The Tea Party GOP's search for a nominee to challenge Barack Obama has highlighted their bankruptcy of ideas. When not flailing about in the mucky waters of white populism, birtherism, and xenophobia, the positions offered by the GOP frontrunners are a laughable recycling of the failed policies of trickle-down economics, the Laffer curve, and an almost cult-like devotion to a belief that tax cuts for the wealthiest Americans, in conjunction with draconian cuts on public services for the middle, poor, and working classes, are the only way to balance the budget and reduce the deficit.
Despite all evidence to the contrary--and warnings from responsible voices within the Republican Party about the dangers of "voodoo economics"--these tired ideas remain at the cutting edge of the Right's vision for America in the 21st century. The irony here is deep: the Great Recession was caused in large part by these reckless policies and a devotion to "gangster capitalism." Nevertheless, the Tea Party GOP wants to continue these policies as a means of saving the country.
Although culture warriors such as Pat Buchanan, and carnival barker pseudo-historians such as Glenn Beck would suggest otherwise, the forces of social and political conservatism have repeatedly been shown to be on the wrong side of American history. The triumphs of the Civil Rights, women's and labor movements were high water marks for the country. While maligned by the New Right as near profanities, the long arc of American history suggests that the forces of progressive and liberal thought have expanded rights and liberties for the country's citizens, as well as provided a more certain future in the pursuit of the common good than those alternatives offered by the Right.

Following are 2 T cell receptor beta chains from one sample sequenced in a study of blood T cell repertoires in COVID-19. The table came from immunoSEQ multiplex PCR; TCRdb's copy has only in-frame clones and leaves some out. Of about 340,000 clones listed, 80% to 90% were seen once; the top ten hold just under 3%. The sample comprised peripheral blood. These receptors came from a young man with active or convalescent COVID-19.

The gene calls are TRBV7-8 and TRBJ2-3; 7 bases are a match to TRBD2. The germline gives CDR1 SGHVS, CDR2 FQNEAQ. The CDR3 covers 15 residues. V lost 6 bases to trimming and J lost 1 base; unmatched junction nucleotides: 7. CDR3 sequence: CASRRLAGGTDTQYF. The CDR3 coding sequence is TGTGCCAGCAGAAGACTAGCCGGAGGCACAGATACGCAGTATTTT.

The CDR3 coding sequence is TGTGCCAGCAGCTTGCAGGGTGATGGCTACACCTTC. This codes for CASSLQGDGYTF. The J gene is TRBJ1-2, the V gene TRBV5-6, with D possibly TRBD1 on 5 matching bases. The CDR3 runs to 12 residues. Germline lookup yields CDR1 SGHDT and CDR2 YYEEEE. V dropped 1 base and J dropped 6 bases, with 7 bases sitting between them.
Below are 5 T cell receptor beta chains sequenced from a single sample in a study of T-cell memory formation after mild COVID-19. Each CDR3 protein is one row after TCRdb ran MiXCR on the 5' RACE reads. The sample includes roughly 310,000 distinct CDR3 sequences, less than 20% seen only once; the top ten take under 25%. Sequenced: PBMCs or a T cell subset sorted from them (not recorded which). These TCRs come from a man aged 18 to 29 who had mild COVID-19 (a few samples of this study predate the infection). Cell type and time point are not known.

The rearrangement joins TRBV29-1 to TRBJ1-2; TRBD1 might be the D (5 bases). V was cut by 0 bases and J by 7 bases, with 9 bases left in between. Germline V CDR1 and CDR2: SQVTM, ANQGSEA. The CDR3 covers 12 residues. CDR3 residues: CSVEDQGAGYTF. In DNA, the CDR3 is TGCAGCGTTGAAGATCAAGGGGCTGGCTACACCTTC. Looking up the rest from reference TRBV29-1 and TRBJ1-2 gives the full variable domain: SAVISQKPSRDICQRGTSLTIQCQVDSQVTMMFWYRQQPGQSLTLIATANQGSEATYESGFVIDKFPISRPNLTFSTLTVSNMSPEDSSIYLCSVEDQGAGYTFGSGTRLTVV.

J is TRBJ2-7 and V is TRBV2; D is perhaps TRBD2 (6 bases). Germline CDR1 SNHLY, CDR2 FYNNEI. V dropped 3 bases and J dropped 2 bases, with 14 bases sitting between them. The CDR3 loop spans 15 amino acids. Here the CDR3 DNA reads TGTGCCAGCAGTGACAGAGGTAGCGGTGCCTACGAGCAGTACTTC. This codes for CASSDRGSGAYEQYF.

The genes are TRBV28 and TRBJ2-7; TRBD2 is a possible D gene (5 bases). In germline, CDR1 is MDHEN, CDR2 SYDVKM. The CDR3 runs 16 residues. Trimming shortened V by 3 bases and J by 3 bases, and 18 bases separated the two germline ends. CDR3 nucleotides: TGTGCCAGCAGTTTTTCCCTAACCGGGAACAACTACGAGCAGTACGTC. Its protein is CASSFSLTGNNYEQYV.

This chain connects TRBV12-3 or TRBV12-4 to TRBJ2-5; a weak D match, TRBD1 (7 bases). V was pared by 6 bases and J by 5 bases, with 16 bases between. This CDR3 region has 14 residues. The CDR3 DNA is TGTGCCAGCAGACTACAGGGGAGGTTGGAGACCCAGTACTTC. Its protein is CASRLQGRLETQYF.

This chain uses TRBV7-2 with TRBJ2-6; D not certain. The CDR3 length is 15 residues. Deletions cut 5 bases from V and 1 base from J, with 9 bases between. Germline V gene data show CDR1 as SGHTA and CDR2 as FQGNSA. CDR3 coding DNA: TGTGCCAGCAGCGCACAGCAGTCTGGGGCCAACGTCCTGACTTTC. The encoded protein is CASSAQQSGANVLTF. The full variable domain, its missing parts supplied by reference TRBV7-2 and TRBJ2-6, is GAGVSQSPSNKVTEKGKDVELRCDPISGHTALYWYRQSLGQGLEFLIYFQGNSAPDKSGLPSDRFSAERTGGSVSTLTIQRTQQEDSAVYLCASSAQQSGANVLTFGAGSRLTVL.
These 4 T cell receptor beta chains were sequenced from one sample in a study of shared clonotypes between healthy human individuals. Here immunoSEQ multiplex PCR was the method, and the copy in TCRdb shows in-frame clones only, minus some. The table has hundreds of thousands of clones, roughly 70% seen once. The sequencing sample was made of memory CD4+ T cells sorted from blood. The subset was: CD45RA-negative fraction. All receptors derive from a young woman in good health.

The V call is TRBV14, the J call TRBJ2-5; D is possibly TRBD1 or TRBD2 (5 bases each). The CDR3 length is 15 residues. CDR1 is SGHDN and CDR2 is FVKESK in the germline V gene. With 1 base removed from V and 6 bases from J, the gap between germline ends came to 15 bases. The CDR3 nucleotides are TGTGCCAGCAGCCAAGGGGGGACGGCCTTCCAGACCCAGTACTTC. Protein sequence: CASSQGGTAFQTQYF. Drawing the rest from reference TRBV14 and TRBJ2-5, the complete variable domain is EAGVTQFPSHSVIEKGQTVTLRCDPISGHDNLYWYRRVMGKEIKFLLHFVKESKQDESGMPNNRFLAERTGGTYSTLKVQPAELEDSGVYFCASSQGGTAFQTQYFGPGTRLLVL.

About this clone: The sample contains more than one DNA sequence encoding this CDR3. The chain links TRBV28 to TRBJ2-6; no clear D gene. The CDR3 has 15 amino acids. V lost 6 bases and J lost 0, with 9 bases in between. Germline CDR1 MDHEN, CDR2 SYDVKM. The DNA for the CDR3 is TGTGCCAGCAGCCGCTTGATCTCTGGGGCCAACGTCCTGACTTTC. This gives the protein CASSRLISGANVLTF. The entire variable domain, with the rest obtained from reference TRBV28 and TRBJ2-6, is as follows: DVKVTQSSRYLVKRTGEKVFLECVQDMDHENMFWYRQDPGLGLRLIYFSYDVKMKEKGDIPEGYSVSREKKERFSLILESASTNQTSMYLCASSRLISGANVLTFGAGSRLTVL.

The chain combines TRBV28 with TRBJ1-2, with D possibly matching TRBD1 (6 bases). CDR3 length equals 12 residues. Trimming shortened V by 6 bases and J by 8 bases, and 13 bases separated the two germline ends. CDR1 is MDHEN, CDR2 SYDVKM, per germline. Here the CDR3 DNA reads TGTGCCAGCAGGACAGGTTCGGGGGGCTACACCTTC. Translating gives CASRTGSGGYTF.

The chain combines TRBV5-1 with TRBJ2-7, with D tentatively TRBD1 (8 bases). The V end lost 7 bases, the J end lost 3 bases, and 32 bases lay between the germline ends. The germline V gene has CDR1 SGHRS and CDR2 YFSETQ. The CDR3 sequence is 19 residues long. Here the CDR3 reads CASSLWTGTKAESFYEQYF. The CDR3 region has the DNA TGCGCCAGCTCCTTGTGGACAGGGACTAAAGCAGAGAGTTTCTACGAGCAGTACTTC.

For contemporary conservatives the solution to this dilemma is a simple one. When losing simply rewrite the history. Change the narrative. Then disseminate this alternate version of reality through the right-wing media and the schools.
This is the foundation of the Big Lie. The right-wing echo chamber offers a different version of the facts. In turn, their audience internalizes a partisan and ideologically skewed version of reality. Thus, shared solutions to the challenges facing the American people are almost impossible to reach because we as citizens are proceeding from a different set of priors about the nature of the problem.
The assault by conservatives on education is prefaced on a need to destroy those with whom they disagree. The Right has long identified "the Ivory Tower" as one of the last bulwarks that stands against their agenda. Because they have long prayed at the mantle of anti-intellectualism (see the appeal of professional mediocrity Sarah Palin to her "mama grizzlies" and the Tea Party brigands as proof) this is an easy move. The efforts by conservatives to privatize schools, destroy teacher's unions, end tenure, and inaugurate a world where professors are all adjuncts subject to firing at any time (and compensated a pitiable salary) is the game plan to hobble their foes.
Collectively, conservatives want to create a class of consumer-citizens who are passive and ill-equipped to ask any hard questions about power, politics or society. The Right does not want critical thinkers or active citizens. Instead, they want to create drones who worship the market and live out a dystopian reality that is torn straight from the pages of one of Ayn Rand's unreadable novels.
While Huckabee and company's agenda may seem like child's play at first, this is a real and deadly serious business. The Right is playing a deep game where they are remaking the very notions of citizenship and reality. What will progressives and the left do in response? Will they roll over and play nice? Or will they rise to the challenge?
The Right has been playing for keeps. The Left has been letting the fight go to the scorecards. It is time to step up and go for the knockout punch.